Section Newsletter Articles on Contractors

Independent truck driver vs. employee By Kenneth F. Werts Workers' Compensation Law, September 2015 An examination of Steel & Machinery Transport, Inc. v. Workers’ Compensation Commission.
District court finds truck drivers to be contractors not employees, and grants summary judgment to motor carrier in discrimination case By William D. Brejcha Energy, Utilities, Telecommunications, and Transportation, November 2014 A summary of the recent case of Silic v. BBS Trucking, Inc.
Subcontractor rights under the Miller Act: A case study By Joshua Atlas Commercial Banking, Collections, and Bankruptcy, August 2013 A summary of the recent case of In Capital Computer Group, LLC v. The Gray Insurance Company.
Lurking sales/use tax issues in performing contract installation work for big box stores By David R. Reid State and Local Taxation, August 2011 Construction contractors should include provisions in the contract to allow for reimbursement or a higher cost for services to include use tax payments.
Southern District Of California finds home delivery drivers to be independent contractors, not employees By William D. Brejcha Energy, Utilities, Telecommunications, and Transportation, June 2011 The U.S. District Court for the Southern District of California analyzed each of the ten "common law factors" relating to the drivers’ employment/contractor status, ultimately concluding that plaintiffs’ evidence was insufficient to overcome the Georgia law presumption of independent contractor status for the plaintiff drivers.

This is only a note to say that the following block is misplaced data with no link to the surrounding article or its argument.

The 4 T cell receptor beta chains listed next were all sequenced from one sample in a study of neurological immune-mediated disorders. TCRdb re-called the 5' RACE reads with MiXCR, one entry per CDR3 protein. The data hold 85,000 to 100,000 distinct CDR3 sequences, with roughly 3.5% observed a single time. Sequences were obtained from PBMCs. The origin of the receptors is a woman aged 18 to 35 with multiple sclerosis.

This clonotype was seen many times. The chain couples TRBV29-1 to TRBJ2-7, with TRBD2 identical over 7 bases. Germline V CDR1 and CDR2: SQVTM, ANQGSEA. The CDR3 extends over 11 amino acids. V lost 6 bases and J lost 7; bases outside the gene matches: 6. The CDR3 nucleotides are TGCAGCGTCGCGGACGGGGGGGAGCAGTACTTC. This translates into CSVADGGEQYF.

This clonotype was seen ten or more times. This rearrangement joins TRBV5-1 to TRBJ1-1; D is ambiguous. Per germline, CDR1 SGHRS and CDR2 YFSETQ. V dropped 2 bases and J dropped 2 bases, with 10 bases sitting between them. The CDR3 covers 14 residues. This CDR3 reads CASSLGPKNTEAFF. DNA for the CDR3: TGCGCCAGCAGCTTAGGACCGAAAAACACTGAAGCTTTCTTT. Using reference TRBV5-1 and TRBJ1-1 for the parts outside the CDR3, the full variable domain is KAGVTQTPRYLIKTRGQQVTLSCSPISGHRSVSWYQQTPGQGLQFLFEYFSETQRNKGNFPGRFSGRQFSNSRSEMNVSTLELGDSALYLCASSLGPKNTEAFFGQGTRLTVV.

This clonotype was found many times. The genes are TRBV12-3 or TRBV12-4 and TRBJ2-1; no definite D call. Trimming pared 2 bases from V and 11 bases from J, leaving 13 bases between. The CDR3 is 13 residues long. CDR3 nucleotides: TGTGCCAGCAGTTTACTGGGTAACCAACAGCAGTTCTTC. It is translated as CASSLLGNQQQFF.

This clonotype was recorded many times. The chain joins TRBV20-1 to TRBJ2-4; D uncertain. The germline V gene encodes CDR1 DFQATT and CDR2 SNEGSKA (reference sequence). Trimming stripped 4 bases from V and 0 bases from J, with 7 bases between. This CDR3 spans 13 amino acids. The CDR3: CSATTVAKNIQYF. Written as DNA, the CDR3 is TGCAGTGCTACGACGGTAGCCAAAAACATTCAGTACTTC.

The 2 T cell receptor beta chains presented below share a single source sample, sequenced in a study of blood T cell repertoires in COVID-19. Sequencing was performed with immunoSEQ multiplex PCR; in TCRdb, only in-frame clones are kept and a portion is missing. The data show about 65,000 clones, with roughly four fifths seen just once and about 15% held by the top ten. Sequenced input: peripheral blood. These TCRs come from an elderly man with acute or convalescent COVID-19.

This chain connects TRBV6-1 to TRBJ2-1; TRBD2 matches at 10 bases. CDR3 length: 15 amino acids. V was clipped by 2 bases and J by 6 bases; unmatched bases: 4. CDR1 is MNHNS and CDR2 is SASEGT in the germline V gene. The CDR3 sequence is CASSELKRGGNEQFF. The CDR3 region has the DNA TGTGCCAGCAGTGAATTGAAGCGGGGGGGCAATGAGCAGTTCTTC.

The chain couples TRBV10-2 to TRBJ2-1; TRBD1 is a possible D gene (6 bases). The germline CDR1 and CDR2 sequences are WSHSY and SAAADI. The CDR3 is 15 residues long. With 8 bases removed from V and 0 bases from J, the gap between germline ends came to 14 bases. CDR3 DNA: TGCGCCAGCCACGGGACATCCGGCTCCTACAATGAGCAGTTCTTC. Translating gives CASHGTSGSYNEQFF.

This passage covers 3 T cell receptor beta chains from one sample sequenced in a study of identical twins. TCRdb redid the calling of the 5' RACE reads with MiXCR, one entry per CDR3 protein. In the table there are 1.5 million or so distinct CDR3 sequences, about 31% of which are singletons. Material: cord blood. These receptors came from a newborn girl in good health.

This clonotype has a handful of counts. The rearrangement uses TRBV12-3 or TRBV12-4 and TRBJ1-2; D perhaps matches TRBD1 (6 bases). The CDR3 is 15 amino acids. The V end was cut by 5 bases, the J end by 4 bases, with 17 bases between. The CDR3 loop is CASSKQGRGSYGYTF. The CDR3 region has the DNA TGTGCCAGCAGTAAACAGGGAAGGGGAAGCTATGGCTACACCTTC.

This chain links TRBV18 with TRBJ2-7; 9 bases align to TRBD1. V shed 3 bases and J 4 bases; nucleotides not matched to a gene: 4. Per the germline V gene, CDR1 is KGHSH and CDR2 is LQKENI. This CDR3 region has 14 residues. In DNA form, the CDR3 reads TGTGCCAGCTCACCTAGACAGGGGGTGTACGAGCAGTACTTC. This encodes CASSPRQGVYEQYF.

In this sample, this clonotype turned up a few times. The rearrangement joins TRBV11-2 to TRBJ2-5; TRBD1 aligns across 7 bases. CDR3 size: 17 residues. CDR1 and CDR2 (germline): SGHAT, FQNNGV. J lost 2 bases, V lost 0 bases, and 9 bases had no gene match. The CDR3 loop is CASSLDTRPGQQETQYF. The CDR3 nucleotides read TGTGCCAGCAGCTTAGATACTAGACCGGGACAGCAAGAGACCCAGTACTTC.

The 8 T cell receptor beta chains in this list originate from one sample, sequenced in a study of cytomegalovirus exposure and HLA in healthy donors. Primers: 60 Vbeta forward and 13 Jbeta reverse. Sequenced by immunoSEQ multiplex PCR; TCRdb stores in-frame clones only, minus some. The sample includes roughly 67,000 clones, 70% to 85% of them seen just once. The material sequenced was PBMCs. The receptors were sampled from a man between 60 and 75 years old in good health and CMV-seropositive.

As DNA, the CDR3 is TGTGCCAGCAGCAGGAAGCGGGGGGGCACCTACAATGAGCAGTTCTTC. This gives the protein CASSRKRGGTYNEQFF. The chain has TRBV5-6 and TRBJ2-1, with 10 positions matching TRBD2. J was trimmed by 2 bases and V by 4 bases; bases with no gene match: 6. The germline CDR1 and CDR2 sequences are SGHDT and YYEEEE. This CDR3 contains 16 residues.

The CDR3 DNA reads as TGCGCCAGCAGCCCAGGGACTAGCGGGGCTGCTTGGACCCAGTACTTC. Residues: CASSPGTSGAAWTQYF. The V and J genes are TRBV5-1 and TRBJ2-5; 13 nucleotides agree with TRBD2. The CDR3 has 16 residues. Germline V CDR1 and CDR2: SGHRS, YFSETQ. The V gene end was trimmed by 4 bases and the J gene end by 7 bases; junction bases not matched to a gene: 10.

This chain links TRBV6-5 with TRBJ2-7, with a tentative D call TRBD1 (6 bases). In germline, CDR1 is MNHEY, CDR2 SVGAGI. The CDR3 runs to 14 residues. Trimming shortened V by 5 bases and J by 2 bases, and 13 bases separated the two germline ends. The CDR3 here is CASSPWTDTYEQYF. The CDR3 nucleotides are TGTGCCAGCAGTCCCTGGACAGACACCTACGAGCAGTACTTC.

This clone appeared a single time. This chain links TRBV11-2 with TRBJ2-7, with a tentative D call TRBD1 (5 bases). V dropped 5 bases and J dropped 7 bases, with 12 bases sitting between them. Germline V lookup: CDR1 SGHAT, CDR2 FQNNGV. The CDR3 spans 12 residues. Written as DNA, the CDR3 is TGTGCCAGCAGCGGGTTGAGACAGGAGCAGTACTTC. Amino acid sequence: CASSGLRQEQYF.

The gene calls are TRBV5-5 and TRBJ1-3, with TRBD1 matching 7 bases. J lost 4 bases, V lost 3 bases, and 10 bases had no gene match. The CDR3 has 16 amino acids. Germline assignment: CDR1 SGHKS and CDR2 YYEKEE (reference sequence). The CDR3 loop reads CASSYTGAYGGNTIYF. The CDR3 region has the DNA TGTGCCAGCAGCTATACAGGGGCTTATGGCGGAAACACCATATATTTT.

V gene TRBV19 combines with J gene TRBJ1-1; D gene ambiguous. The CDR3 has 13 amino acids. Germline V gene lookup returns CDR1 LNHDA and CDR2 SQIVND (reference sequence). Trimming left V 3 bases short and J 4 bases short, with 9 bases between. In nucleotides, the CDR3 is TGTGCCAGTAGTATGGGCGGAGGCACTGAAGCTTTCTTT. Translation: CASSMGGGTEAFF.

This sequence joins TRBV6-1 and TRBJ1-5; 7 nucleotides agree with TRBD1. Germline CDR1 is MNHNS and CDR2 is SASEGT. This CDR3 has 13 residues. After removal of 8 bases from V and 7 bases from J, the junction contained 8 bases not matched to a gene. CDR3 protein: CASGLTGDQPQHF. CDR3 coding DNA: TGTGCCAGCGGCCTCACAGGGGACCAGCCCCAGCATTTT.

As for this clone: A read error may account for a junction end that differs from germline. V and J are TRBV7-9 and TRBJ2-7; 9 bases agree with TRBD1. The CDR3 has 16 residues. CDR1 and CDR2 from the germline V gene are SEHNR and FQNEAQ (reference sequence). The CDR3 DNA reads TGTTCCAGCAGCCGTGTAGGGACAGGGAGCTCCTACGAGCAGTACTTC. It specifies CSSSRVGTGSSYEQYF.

“What’s in a name …”—The importance of properly classifying “independent contractors” By Betsy Johnson Corporate Law Departments, April 2010 Studies have shown that companies can save as much as 30% of payroll and related taxes by classifying workers as independent contractors.
Mandatory disclosure and expanded ethics requirements for government contractors By John E. Jensen Corporate Law Departments, January 2009 Starting on December 12, 2008, new rules require all federal contractors to disclose to the government violations of many federal criminal laws and any false claims made to the government. These changes are likely to cause contractors to reassess their ethics and compliance programs. The changes will present contractors with challenging questions, such as whether a disclosable violation has occurred.
Government contracting By John E. Stevens Corporate Law Departments, September 2007 A checklist of the basic points to be aware of.